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Creating a Risk Management Plan

May 02, 2011

Here are seven key questions to ask yourself in developing your hedging strategy.

By Will Babler, First Capitol Risk Management, LLC
In my previous article, we discussed selecting the right hedging tool at the right time. Another important aspect of applying the right tool at the right time is to do so consistently. We have found that this is best done by planning ahead and documenting objectives, limits and organizational control points in a written hedging policy. When it comes to hedging, as in other aspects of managing a dairy, failing to plan is planning to fail.
Here are some key questions that should be answered in a good risk management policy.
1.       What is the purpose of the plan?
The purpose of a risk management plan, or policy, is to drive intentional decision-making. When a game plan has been written down on paper and approved by a management team or board of directors, it empowers the decision-makers in the organization. The purpose section of any plan should include an acknowledgement of commodity risk and the explicit statement that commodity transactions will be taken for the purpose of managing risk and not speculating.
 
2.       What is my hedging strategy?
In our view, a hedging strategy should encompass two ideas: 1) to minimize risk; and 2) to capture opportunity. Making this clear statement in a risk management policy sets the framework for how decisions will be made relative to selecting hedge positions.
 
3.       What are my position limits?
There is a huge universe of potential tools that can be used to manage commodity risk. Depending on experience and risk tolerance, a hedger should limit this universe of tools to the ones that will be most useful for their particular situation. This section should determine which markets are allowed (i.e. corn, milk, soybean meal, etc.) and what types of position can be taken (futures, options, option spreads, marginable positions, etc.). In addition to qualitative limits on markets and position types, this section of the policy could also set specific quantity limitations on how many open contracts can be held for any particular category of position.
 
4.       What budget am I willing to spend on hedging?
Closely tied to position limits in any hedging plan is the hedging budget. Setting a budget for option premiums has several benefits. Budgets provide the ability to plan for cash flows as well as restrict the possible choices of hedging tools so that the range of decision points is reduced. This drives timely decision-making. Budgets should account for a hedger’s risk tolerance and financial capacity as well as values that historically would be practical to execute in the market.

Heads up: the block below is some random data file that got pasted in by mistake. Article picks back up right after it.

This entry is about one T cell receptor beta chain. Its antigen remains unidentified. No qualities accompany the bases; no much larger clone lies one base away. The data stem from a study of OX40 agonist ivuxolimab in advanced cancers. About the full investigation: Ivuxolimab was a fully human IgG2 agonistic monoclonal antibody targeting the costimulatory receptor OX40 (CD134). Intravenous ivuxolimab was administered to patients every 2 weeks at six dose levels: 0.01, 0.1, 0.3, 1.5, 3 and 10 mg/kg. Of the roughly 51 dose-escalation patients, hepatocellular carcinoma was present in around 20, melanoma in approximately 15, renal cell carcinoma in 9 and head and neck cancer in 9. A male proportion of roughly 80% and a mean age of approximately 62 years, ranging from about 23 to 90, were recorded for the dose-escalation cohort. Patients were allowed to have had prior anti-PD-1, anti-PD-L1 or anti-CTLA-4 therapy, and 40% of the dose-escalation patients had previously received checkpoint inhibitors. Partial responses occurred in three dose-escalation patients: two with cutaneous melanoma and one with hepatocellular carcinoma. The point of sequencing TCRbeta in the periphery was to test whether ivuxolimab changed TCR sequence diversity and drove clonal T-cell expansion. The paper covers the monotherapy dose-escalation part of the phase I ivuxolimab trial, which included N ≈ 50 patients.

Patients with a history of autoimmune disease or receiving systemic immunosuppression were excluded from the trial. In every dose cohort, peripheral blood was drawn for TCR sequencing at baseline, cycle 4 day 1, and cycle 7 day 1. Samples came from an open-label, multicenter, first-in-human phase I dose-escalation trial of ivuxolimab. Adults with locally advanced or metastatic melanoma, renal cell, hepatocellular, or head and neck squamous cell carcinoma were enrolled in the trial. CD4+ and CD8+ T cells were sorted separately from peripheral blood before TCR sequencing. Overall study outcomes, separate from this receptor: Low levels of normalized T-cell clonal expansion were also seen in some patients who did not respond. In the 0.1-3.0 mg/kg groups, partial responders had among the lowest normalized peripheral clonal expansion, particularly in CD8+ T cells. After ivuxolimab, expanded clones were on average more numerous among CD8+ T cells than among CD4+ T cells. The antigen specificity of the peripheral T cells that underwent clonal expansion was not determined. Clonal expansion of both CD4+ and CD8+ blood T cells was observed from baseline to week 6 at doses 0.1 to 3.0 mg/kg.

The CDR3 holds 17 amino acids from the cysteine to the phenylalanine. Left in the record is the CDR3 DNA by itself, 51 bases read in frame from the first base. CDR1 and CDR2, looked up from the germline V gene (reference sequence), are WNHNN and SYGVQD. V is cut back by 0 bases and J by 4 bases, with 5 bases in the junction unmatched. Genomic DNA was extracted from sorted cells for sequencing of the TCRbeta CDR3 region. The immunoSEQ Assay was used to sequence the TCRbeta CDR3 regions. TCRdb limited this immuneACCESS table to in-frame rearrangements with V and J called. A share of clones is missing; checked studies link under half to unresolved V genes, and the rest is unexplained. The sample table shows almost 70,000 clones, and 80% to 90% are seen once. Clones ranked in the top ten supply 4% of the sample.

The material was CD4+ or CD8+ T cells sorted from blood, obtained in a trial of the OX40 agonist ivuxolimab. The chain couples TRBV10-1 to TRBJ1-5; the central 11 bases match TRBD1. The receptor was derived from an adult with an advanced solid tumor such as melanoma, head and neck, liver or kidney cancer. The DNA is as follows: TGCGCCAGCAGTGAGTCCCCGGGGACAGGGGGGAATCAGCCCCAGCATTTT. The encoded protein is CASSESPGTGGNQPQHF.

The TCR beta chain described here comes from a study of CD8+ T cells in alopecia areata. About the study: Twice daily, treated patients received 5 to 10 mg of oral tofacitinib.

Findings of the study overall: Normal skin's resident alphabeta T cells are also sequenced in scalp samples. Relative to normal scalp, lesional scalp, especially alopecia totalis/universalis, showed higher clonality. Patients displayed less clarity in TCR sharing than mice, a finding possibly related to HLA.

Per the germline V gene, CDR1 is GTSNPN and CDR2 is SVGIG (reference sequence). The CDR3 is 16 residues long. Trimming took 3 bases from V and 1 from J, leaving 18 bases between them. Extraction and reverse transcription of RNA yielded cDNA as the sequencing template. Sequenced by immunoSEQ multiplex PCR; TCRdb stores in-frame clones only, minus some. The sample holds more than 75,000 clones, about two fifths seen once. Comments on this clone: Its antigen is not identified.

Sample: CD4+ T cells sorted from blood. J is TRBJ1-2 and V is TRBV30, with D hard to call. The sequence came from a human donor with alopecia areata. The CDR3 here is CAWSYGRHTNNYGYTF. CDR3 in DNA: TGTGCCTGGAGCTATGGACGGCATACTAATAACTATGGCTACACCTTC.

5.       What profit targets do I want to hit?
This is the million-dollar question: Essentially how much risk do I want to take and at what level am I comfortable taking a profit? This section of a risk management plan is unique to every dairy based upon its risk tolerance, financial capacity and operational performance. Managing commodity risk and margins is effectively managing the profitability of your business. Setting profit targets can be based on looking at historical performance, equity return expectations or financing and debt coverage requirements. A good policy will lay out specifics as to what profit-margin levels are worth scaling into and for what volume of total production.
 
6.       What financing requirements does my plan create? 
There may be significant financing requirements associated with hedging, depending on the tools allowed in the position-limits section of a hedging plan. Provisions should be made for periodically stress-testing open positions for possible variation margin requirements as well as for stress-testing potential new hedges prior to their execution.
 
7.       Who is responsible for the plan?
Finally, the plan should lay out clearly who in each organization is responsible for the various tasks that the plan will require. This section would identify who is authorized to make decisions, initiate trades and transfer funds. Other details such as reporting, disclosure and accounting should also be addressed in this section of the plan.
 
Conclusion
Over time, we have seen that the most successful hedgers are those who act consistently and decisively. Having a written risk management policy is one way to drive that behavior and potentially replicate their success. Markets aren’t interested in waiting for any individual to make a decision about what they should do.
 
With increased volatility in prices and margins, it is increasingly important to act decisively. Taking decisive action is much easier when the emotion has been removed through planning where everyone in the organization is in agreement as to hedging objectives. We strongly advise seeking out experienced advisors and putting pencil to paper to create a written plan before embarking on any hedging endeavor.
 
Will Babler is a principal partner at First Capitol Risk Management, LLC. Contact him at 815-777-1129 or at wbabler@firstcapitolrm.com. Visit the company’s website at www.firstcapitolrm.com.
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